atmosphere, and the constructive nature of the discussions." Yediot
reported that the Israeli and Syrian teams agreed yesterday that "PM
Olmert's political crisis will not negatively influence the
continuation of the dialogue." However, Yediot reported that the
Syrian team expressed its concern to the Turkish mediators that an
Israeli prime minister who would succeed Olmert might not honor
agreements and understandings reached during the current talks.
Ha'aretz reported that Terje Roed-Larsen, the UN Secretary-General's
special envoy for the implementation of Security Council Resolution
1559, is highly critical of the talks.

Ha'aretz quoted an American official involved in monitoring
Israel-PA relations as saying yesterday that the roadblocks and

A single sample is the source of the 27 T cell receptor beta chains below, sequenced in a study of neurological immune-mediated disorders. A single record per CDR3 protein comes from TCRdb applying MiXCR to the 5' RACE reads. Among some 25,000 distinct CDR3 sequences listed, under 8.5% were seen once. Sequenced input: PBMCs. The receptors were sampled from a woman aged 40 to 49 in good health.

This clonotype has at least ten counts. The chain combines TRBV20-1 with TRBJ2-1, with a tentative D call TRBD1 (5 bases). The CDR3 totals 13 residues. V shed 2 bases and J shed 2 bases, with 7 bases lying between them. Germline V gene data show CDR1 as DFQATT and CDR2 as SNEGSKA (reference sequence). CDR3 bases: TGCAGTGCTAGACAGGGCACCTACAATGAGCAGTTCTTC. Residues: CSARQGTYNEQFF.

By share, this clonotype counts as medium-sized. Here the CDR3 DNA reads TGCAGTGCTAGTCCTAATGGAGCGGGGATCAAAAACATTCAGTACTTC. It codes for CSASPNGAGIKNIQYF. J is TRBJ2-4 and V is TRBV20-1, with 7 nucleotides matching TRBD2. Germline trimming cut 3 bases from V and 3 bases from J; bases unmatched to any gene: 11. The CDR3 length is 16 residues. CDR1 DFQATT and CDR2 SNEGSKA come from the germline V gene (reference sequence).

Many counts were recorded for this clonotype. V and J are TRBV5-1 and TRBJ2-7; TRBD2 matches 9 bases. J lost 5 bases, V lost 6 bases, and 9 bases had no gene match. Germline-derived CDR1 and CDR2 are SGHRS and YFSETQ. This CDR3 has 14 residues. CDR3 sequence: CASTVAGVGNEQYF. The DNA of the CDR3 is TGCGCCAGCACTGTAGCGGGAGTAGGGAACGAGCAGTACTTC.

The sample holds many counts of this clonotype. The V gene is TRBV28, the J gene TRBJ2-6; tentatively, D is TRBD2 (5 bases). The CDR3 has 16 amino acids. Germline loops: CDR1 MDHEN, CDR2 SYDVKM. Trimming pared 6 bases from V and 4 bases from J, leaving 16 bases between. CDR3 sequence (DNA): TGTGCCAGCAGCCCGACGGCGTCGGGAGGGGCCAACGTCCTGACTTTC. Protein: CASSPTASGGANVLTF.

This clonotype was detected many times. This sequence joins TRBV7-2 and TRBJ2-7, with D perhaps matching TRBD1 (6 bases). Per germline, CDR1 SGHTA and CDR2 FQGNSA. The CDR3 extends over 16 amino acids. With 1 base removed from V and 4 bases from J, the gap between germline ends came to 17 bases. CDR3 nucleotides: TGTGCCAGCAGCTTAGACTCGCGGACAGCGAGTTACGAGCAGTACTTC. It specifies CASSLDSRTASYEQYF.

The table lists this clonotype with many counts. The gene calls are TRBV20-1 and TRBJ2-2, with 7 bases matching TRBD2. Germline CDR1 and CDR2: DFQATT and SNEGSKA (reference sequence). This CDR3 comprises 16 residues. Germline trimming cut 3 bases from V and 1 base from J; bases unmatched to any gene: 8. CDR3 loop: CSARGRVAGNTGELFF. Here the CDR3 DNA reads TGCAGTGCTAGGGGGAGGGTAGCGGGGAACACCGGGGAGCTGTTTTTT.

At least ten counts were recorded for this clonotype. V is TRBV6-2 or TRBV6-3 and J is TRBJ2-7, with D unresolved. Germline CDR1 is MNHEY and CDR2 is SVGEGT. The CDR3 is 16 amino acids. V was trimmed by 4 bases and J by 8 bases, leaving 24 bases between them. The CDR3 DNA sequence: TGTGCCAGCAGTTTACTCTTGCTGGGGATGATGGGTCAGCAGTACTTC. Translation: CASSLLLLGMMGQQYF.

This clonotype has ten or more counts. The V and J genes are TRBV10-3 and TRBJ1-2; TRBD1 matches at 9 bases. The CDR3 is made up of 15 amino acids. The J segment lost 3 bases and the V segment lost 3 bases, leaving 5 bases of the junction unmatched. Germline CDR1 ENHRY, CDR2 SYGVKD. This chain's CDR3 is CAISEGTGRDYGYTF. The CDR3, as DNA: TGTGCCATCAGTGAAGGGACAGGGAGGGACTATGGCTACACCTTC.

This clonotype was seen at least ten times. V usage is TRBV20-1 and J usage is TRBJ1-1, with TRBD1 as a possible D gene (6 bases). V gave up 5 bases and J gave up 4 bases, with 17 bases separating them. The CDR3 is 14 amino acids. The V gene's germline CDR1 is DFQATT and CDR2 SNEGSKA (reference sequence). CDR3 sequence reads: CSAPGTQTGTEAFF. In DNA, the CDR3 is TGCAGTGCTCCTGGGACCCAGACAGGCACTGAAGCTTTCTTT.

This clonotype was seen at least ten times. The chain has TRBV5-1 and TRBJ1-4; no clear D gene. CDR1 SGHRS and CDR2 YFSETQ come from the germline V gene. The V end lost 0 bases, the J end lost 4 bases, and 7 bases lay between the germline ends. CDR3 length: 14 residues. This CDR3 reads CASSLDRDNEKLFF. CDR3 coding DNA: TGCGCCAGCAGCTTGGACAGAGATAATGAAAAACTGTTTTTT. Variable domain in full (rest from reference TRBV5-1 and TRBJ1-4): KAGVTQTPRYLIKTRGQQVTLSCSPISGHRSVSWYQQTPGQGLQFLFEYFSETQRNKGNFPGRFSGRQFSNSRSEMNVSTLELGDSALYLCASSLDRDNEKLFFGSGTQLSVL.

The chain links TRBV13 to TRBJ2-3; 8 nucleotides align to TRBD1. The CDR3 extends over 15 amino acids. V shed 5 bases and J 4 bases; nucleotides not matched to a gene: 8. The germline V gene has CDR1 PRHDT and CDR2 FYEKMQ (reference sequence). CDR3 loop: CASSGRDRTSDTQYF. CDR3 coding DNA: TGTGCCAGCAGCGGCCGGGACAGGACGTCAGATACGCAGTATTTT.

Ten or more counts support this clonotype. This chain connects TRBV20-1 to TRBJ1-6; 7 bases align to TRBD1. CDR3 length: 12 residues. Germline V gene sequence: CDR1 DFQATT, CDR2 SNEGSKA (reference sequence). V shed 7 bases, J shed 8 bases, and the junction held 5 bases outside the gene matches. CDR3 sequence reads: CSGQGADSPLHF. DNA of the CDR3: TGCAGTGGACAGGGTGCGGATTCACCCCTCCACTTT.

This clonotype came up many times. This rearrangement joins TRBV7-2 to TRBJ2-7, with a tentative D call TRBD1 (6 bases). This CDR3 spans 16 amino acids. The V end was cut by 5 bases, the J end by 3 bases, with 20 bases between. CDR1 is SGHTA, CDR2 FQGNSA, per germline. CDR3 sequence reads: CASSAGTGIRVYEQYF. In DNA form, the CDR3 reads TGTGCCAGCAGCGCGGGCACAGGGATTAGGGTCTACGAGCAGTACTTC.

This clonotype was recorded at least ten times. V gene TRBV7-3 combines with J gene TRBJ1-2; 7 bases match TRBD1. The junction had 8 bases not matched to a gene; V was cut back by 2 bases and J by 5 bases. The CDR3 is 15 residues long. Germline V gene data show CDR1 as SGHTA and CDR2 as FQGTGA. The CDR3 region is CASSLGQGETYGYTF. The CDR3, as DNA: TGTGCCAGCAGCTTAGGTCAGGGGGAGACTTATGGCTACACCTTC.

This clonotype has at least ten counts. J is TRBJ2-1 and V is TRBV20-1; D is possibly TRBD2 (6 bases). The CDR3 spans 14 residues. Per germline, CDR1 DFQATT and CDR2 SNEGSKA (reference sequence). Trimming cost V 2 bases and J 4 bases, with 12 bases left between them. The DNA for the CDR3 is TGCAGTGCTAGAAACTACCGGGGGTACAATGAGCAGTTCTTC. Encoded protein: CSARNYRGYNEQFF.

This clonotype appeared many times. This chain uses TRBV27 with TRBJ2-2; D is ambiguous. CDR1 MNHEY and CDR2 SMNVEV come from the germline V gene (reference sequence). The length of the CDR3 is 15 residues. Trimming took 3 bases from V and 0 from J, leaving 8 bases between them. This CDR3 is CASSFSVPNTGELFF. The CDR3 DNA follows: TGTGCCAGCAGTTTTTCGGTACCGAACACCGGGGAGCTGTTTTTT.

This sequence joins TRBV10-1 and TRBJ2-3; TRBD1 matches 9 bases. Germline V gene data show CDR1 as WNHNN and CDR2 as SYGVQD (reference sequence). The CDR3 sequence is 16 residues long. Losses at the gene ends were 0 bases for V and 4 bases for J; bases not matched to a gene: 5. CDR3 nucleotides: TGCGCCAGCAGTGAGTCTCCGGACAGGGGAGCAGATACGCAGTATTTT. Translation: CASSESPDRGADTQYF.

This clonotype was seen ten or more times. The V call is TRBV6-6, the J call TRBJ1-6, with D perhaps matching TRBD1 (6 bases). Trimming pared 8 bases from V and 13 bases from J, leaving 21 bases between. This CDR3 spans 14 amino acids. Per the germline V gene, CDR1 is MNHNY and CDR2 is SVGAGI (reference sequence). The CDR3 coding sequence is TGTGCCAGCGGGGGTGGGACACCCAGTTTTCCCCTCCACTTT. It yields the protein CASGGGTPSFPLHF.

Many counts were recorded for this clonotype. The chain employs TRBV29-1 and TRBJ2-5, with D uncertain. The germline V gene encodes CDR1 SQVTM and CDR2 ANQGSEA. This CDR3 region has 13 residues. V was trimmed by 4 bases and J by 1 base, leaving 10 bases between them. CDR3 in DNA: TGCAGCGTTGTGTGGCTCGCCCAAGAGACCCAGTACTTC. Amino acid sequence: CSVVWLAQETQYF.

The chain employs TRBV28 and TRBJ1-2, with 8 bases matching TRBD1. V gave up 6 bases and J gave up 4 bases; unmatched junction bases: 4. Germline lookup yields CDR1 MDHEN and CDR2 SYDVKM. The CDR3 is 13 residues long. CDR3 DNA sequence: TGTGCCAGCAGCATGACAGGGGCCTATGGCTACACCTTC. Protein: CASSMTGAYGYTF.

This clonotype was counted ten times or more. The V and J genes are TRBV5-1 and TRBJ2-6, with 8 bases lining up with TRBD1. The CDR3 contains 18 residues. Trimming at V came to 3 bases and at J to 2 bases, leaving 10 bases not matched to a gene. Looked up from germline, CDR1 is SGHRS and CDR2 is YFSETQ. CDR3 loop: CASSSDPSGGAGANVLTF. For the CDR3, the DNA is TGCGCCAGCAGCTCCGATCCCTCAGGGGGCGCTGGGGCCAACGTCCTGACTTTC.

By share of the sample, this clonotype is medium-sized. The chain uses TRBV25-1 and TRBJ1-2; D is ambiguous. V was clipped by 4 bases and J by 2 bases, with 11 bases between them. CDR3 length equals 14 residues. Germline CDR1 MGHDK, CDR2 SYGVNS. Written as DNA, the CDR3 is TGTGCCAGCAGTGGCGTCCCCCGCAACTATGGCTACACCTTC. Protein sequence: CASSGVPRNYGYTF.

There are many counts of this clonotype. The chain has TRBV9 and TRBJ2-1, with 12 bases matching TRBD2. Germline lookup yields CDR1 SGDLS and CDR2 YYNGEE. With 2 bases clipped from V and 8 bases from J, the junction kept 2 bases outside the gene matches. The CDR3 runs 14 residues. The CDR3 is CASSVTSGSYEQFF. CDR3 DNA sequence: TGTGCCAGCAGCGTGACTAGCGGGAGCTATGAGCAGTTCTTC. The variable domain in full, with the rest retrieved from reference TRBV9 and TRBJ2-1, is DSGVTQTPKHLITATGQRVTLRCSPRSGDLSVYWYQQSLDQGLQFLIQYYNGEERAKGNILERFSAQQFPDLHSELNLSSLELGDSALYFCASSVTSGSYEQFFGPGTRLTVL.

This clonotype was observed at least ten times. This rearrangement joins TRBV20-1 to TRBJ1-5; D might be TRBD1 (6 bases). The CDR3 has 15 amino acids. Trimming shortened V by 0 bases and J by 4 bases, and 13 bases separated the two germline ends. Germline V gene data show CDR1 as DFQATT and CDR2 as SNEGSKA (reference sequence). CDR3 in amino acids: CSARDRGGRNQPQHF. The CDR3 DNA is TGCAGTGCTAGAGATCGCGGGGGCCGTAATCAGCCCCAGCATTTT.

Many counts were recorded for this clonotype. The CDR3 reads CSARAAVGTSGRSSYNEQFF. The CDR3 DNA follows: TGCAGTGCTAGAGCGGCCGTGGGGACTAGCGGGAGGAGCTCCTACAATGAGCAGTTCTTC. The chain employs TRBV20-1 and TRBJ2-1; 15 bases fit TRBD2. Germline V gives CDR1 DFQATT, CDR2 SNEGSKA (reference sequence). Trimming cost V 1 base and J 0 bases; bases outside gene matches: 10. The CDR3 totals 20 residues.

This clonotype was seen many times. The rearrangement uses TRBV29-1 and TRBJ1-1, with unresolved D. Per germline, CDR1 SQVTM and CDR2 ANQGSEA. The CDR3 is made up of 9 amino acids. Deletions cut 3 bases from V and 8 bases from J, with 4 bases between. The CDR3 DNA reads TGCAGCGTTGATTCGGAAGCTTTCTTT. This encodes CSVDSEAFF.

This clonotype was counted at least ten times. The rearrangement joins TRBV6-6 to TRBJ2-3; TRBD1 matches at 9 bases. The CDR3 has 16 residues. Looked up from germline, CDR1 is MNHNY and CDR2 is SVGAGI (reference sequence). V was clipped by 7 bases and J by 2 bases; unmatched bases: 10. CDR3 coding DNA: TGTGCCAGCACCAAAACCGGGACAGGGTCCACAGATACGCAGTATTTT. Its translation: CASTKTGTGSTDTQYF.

other traffic impediments lifted by Israel in the West Bank in
recent months have not significantly altered the situation on the
ground for the Palestinian population, The same official noted that
the PA security forces have taken action to counter terrorist
activities, and carried out a major operation in Jenin where they
tried to arrest suspects who had been on Israel's wanted list. "The
security forces can do even more, but they have had some successes,"
he was quoted as saying. He added that the U.S. administration is
not providing the PA security forces with arms, and stressed that
according to information received by the Americans, weapons recently
transferred to the PA did not make their way to Islamic militants.
He explained that the central weakness of the PA security
establishment is in the Palestinian legal system, which makes it
impossible for the Palestinian authorities to prosecute suspects or
to remand them in custody. "The changes in this area [law] have not
been sufficient," the official was quoted as saying. The official
was quoted as saying that the Palestinian National Security force